If they fail, the earth beneath our feet, the forests in which we have taken refuge, the streams from which our goddesses whisper, the temples we hope to build for their worship--all this may fail.

Gods help them, and gods help us against that day.

Sunday, November 24, 2013

The Crown of the North: Arianrhod, Part Six

I rarely talk of myself. 

This may not appear to be true on first glance.  I talk and write relentlessly of the things I've seen, the places I've been, the thoughts I've had, the things I've done, the people I've loved and dreamed. 

But not myself.

Synchronicity is the word many of us pagans use to describe a certain process where there's something we want to do or more specifically something important we need to do and the world appears to conspire to make sure we understand.  It's different from the pathetic new-age idea that thinking positive thoughts will make the universe yield to your requests, or the christian "ask and you shall receive."  It's worse, actually.  That is, it's more brutal.

The events which conspired to suggest I take up this writing devotional to Arianrhod were unmistakeable to my mind, as if being directed.  Simultaneously, I've been studying the training materials for the Order of Bards, Ovates, and Druids, and am halfway through the section of deep-study on the element of water.

Unrelated.  Not un-related.

When Arianrhod first appeared to me in an obvious way, it was after encountering Dionysus.  He's a forceful, lusty sort, and I'd already made a specific vow to Bran, Brighid, and Ceridwen which I intended to make to any god who'd accept it on the terms I was offering.

Dionysus counter-offered.  Hard.

I've the sense that other people have experienced this.  He's a bit more all-or-nothing than many of the gods I've encountered, and it was with him I first started to understand the nature of Divine Trauma: that is, when a god appears to you in such an all-encompassing way that the rest of your world seems to shatter and you feel like you're going fucking mad.  And, well, Dionysus has been worshipped as The Maddener, so, well, yeah.

A friend of mine, who's experienced so much Divine Trauma that he seems to be done for awhile, hiding into the mundane (an utterly acceptable choice when you've seen what he's seen), reminded me that most gods are not utterly concerned about free-will.  That is, the slavish worshipper and the stubbornly free-willed both offer something to a god.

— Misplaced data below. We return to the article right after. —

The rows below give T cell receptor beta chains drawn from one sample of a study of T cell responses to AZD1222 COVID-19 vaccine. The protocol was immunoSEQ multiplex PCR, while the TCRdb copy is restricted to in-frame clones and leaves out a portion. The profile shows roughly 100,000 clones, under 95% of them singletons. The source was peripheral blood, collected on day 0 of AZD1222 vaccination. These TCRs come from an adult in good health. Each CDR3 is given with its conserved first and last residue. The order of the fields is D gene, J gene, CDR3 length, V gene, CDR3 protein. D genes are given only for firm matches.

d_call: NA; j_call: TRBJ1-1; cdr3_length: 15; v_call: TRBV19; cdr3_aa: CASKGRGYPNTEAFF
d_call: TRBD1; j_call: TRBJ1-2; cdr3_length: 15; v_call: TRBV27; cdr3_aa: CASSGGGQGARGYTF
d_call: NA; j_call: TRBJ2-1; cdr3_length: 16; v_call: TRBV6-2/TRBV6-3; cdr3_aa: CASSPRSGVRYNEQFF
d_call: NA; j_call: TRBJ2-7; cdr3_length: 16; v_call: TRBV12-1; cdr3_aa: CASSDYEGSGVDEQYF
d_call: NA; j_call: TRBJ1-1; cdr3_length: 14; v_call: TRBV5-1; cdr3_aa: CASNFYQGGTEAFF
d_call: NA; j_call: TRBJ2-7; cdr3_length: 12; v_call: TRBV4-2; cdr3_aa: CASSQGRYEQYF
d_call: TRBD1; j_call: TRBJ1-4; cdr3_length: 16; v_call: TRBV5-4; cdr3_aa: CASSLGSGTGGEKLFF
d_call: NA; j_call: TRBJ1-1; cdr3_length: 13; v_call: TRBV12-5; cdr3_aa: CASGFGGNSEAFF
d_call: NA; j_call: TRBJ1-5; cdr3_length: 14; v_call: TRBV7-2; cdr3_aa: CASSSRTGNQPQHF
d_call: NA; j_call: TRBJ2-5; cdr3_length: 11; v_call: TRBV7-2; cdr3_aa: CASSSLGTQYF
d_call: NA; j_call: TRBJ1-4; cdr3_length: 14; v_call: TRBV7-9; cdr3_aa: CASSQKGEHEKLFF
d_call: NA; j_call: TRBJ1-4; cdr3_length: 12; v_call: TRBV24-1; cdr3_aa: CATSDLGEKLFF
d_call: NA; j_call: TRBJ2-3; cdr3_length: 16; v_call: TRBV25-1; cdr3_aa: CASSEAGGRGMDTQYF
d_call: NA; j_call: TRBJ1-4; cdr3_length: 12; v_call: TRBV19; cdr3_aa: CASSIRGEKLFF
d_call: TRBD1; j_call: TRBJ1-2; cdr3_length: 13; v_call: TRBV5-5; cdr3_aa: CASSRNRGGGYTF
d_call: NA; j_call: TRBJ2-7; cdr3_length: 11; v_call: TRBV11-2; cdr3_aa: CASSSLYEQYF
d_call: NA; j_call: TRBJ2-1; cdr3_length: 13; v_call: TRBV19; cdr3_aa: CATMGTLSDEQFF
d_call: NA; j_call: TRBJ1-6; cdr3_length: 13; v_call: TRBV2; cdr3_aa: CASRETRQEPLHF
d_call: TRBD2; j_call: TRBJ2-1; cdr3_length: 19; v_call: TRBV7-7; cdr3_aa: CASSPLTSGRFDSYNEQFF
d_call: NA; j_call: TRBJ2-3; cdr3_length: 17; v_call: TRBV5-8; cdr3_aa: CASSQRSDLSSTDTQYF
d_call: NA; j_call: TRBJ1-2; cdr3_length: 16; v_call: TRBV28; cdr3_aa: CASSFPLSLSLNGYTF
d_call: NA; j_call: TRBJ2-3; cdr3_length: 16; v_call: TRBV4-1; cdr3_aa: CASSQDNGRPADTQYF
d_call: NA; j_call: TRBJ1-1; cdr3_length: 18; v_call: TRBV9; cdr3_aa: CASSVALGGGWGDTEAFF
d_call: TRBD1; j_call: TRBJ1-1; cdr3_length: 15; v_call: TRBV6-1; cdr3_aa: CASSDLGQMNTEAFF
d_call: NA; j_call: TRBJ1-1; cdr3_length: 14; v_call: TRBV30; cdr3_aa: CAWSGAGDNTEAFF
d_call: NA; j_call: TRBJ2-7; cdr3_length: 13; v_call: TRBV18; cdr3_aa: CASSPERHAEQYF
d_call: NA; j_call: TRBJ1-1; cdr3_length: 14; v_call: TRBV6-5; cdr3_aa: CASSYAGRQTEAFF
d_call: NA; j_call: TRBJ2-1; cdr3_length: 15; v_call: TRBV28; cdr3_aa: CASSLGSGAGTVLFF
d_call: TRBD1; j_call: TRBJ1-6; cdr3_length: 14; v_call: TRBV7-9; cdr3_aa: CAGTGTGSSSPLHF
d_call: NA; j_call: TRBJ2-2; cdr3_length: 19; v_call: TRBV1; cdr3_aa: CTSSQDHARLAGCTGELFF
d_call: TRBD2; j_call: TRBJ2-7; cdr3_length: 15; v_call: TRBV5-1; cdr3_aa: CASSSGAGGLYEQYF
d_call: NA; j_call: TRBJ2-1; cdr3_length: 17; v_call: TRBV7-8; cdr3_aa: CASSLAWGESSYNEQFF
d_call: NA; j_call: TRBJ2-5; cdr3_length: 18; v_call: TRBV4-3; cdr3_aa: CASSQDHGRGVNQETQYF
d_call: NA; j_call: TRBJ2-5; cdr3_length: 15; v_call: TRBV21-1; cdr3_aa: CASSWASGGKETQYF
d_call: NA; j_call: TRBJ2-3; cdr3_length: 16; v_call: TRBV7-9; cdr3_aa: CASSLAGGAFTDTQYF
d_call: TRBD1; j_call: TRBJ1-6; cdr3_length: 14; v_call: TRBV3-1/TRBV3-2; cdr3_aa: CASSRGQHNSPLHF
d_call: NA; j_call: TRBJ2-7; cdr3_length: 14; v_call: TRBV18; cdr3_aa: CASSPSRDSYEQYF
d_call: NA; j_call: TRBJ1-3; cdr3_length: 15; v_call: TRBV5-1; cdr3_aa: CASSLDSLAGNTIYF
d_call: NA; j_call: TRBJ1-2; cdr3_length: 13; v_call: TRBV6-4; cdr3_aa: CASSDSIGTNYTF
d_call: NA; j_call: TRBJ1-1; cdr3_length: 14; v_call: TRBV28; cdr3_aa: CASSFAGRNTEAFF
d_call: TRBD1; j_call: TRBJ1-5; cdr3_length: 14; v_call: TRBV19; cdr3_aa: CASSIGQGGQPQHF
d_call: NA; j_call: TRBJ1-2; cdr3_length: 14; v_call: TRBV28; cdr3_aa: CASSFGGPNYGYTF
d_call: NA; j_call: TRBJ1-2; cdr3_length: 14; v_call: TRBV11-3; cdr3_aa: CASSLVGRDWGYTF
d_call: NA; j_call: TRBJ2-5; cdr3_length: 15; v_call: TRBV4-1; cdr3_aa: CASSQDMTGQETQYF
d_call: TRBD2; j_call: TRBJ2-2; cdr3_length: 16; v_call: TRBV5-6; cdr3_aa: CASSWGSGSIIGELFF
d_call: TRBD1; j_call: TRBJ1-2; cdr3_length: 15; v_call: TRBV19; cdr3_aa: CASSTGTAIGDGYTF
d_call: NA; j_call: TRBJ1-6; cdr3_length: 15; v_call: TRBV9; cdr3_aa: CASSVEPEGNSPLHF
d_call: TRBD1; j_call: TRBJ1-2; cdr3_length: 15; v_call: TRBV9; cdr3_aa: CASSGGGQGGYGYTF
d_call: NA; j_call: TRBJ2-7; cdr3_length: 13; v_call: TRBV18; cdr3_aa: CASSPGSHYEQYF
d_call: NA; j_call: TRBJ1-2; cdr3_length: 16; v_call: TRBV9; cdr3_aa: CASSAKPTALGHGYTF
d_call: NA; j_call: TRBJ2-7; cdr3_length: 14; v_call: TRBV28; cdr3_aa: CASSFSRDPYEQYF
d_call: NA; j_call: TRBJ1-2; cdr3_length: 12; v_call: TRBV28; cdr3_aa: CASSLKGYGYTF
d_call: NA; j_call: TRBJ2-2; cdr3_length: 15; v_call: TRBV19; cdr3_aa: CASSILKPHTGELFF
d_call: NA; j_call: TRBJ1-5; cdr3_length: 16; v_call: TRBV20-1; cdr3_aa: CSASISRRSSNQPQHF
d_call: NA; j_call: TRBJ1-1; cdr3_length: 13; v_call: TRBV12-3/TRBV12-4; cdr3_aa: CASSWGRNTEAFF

I'd made a decision that I wanted to be the latter.  The mere fact that I was encountering gods didn't diminish my desire to live my life as I'd always intended to, stubbornly independent whenever possible, being of service to others from a place of self-sufficiency, not of slavish need.

And then Arianrhod showed up, blue, silver, the sky reflected on the sea reflecting the stars, an owl, its wings dripping like that of a phoenix, clearer behind my closed eyelids than any other dream, memory or vision.   

Water is the hardest element for me.  I thought it'd be earth.  I flow only one way, and repress more than I release until, as if by Dahu's doing, I drown my world in emotions.  I'm best when I give counsel and sympathy, I'm my absolute worse when I need it and find it given.  I parch or I drown, I drought or I storm, I burn or I wield winter.  Like the King of Cups, far away from the sea of dreams, giving of his cup but forgetting to refill it.  So easily toppled because he's given everything that he no longer has anymore for himself.  That's too often me.

XVII: How Arianrhod may relate to other gods and Pantheons

Celtic:  I am near convinced that Arianrhod and Ceridwen are related.  Not aspects of the same goddess as the monists might suggest, but related as part of a triad including most likely Brighid whose collective title could possibly be The Morrigan.  I cannot prove this.  I'd never fight about it, and I'm open to being convinced otherwise.

An essay just posted gives me a little suspicion that I'm not the only one who suspects there's some relationship between Brighid and The Morrigan.  Within the essay, though, is the point of the daughter of The Morrigan being Nicnevin, a "queen of the witches."  Arianrhod has stated herself to be a Queen of the Witches to me (so I believe it, but again, I've got no evidence for this).  As Morgan le Fay is likely also Arianrhod, this backs up her relationship to magic, and I suspect Taliesin's mention of her sending "the stream of a rainbow...that scares away violence from the earth" seems also a magical reference.  But, again--I'm no priest, merely a bard.